— Bram van Velde Dutch painter 1895 - 1981
Complex https://web-beta.archive.org/web/20120128131906/http://www.complex.com/music/2012/01/lana-del-rey-2012-cover-story/page/1 (24 January 2012)
— Bram van Velde Dutch painter 1895 - 1981
— DJ Paul American rapper and record producer 1977
Interview with DJ Paul – Stream DJ Paul Kom's 'Undergroud, Vol. 17 – For da Summa Album http://www.xxlmag.com/news/2017/09/dj-paul-underground-vol-17-for-da-summa-album/
— Jack Vidgen Australian singer 1997
Jack Vidgen Inspire Interview http://www.girl.com.au/jack-vidgen-inspire-interview.htm, May 2012.
— Vachel Lindsay American poet 1879 - 1931
What It Means to Be a Poet in America (1926)
Context: I have sung my songs to my own tunes for most of the English departments of the state universities of the forty-eight states of the nation, and the English departments of other universities and colleges; and I have been recalled to many of these seven and eight times, which matters are a source of great pride to me. And I have brought out three books where the songs were based on my own pen-and-ink pictures.
— Bob Dylan American singer-songwriter, musician, author, and artist 1941
Letter sent to the ECLC after Dylan received the Tom Paine Award at the Bill of Rights dinner on December 13, 1963, as reported in "Mr. Dylan Regrets" http://www.hotpress.com/Bob-Dylan/music/interviews/Mr-Dylan-Regrets/2836632.html by Niall Stokes, Hot Press (11 November 2005)
— Jerome David Salinger American writer 1919 - 2010
Interview in The Baton Rouge Advocate (1980), as quoted in "J.D. Salinger, author of 'Catcher in the Rye,' dies" in The Washington Post (28 January 2010) http://www.washingtonpost.com/wp-dyn/content/article/2010/01/28/AR2010012803177.html
— Petina Gappah Zimbabwean writer, journalist and business lawyer 1971
On being considered an authentic Zimbabwean writer in “Petina Gappah interview: ‘I’ve written a very Zimbabwean story – we keep a lot of family secrets’” https://www.theguardian.com/books/2015/sep/05/petina-gappah-interview-ive-written-very-zimbabwean-story in The Guardian (2015 Sep 5)
— Charlie Chaplin British comic actor and filmmaker 1889 - 1977
Quoted by many sites and blogs as "speech that Charlie Chaplin gave on his 70th birthday". Actually, a re-translation (from Portuguese-BR) of a text from the book "When I Loved Myself Enough" by Kim & Alison McMillen (2001). https://authorjoannereed.net/charlie-chaplin-self-love-poem-subtle-art-of-myth-busting/
— Mark Heard American musician and record producer 1951 - 1992
Life in the Industry: A Musician's Diary
— Gerald Ford American politician, 38th President of the United States (in office from 1974 to 1977) 1913 - 2006
1970s, Remarks on pardoning Nixon (1974)
Context: I have come to a decision which I felt I should tell you and all of my fellow American citizens, as soon as I was certain in my own mind and in my own conscience that it is the right thing to do.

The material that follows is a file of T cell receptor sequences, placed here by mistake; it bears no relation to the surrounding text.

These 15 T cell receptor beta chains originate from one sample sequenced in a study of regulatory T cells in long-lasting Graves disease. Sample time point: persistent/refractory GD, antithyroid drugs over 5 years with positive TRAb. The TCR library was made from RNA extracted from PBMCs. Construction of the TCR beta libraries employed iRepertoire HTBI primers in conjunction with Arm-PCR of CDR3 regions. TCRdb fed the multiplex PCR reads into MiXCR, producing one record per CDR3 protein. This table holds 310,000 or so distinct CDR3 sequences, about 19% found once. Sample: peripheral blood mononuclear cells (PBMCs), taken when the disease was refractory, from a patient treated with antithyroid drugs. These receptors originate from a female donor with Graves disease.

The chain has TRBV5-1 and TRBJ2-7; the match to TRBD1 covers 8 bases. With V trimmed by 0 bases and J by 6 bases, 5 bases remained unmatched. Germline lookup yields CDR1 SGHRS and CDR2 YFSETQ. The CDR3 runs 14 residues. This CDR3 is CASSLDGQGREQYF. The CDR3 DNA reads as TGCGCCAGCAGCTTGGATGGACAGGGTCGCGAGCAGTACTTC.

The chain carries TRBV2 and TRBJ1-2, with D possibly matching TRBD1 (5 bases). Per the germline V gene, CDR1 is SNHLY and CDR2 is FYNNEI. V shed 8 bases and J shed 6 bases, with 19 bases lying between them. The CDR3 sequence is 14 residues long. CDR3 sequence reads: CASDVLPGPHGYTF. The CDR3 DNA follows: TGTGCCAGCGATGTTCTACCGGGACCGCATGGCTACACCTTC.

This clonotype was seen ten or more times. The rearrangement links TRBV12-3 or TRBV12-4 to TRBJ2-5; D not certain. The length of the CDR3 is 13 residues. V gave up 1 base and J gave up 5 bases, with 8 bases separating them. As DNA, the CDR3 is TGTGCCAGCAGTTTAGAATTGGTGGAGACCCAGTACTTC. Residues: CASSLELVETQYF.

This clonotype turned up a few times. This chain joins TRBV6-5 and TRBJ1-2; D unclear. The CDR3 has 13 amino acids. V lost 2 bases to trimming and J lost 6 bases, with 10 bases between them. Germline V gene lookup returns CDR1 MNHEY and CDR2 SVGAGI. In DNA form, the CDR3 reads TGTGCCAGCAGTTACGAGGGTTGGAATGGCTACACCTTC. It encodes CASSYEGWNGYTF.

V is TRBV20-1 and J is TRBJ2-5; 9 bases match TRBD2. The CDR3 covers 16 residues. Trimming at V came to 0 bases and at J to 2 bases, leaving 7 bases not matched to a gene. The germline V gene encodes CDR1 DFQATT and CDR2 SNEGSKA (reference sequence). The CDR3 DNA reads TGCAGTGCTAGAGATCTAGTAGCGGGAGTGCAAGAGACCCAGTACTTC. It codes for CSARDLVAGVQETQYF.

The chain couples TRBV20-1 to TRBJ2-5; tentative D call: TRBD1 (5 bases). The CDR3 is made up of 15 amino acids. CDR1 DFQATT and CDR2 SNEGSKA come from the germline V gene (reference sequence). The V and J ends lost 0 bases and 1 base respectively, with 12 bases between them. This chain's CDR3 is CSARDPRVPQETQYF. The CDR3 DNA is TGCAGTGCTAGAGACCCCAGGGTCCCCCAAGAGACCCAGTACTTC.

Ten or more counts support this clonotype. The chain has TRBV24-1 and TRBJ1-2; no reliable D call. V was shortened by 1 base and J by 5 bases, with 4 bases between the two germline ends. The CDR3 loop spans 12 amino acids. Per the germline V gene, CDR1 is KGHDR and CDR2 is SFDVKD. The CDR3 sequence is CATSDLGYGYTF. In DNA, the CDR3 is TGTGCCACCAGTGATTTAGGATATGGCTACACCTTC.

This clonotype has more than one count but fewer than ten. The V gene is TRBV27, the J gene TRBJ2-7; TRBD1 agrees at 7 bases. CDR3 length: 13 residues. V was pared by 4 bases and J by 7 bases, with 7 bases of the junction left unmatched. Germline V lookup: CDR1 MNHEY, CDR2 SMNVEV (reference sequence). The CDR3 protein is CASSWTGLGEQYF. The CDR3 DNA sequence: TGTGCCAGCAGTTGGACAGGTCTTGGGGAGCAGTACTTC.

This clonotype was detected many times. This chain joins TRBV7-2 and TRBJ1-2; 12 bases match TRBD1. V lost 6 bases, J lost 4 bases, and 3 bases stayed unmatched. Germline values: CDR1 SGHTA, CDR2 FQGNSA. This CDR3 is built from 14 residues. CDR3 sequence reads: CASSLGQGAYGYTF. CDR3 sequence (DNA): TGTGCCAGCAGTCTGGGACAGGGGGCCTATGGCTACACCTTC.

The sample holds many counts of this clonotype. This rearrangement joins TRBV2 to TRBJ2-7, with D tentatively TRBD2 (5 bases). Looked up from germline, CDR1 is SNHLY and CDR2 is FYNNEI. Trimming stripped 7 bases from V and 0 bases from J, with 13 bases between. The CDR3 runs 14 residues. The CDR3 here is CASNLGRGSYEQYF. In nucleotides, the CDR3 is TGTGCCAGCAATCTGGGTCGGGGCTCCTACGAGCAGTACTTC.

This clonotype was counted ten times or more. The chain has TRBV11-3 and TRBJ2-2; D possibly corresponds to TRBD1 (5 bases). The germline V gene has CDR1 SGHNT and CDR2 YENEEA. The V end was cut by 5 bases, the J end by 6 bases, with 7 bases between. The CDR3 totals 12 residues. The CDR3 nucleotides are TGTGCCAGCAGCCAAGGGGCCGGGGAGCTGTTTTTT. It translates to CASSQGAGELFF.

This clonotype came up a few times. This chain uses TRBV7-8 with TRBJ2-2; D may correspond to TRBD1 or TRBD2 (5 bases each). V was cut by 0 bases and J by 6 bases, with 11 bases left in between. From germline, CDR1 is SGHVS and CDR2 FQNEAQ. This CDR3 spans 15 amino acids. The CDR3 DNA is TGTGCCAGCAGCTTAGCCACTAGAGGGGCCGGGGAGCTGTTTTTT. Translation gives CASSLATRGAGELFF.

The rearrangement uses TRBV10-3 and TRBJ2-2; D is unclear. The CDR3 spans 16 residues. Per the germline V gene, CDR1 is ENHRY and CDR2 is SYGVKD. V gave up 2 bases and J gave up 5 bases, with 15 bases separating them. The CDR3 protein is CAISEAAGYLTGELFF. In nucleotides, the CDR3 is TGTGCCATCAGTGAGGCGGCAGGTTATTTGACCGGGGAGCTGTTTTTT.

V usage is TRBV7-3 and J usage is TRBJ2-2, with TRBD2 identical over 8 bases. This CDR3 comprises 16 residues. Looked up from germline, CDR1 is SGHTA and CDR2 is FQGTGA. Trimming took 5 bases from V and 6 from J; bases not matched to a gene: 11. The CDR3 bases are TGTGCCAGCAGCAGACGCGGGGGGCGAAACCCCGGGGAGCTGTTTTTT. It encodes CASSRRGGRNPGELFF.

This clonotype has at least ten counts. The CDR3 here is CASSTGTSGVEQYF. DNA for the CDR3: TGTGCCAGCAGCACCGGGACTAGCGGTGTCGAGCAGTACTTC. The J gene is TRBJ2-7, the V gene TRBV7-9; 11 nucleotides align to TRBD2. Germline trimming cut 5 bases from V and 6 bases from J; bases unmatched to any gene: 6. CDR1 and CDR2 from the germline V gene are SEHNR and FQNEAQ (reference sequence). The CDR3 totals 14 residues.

I have learned already in this office that the difficult decisions always come to this desk. I must admit that many of them do not look at all the same as the hypothetical questions that I have answered freely and perhaps too fast on previous occasions.
My customary policy is to try and get all the facts and to consider the opinions of my countrymen and to take counsel with my most valued friends. But these seldom agree, and in the end, the decision is mine. To procrastinate, to agonize, and to wait for a more favorable turn of events that may never come or more compelling external pressures that may as well be wrong as right, is itself a decision of sorts and a weak and potentially dangerous course for a President to follow.
I have promised to uphold the Constitution, to do what is right as God gives me to see the right, and to do the very best that I can for America.
— Norodom Ranariddh Cambodian politician 1944
[Post Staff, http://www.phnompenhpost.com/national/recollections-king-father, Recollections of the King Father, 3 February 2013, 29 June 2015, Phnom Penh Post]
Source: Killing Yourself to Live: 85% of a True Story
— Edward Payson American religious leader 1783 - 1827
Source: Dictionary of Burning Words of Brilliant Writers (1895), P. 335.
— Bernard Malamud American author 1914 - 1986
Address at Bennington College (30 October 1984) as published in "Reflections of a Writer: Long Work, Short Life" in The New York Times (20 March 1988)
Context: I have written almost all my life. My writing has drawn, out of a reluctant soul, a measure of astonishment at the nature of life. And the more I wrote well, the better I felt I had to write.
In writing I had to say what had happened to me, yet present it as though it had been magically revealed. I began to write seriously when I had taught myself the discipline necessary to achieve what I wanted. When I touched that time, my words announced themselves to me. I have given my life to writing without regret, except when I consider what in my work I might have done better. I wanted my writing to be as good as it must be, and on the whole I think it is. I would write a book, or a short story, at least three times — once to understand it, the second time to improve the prose, and a third to compel it to say what it still must say.
Somewhere I put it this way: first drafts are for learning what one's fiction wants him to say. Revision works with that knowledge to enlarge and enhance an idea, to re-form it. Revision is one of the exquisite pleasures of writing: The men and things of today are wont to lie fairer and truer in tomorrow's meadow, Henry Thoreau said.
I don't regret the years I put into my work. Perhaps I regret the fact that I was not two men, one who could live a full life apart from writing; and one who lived in art, exploring all he had to experience and know how to make his work right; yet not regretting that he had put his life into the art of perfecting the work.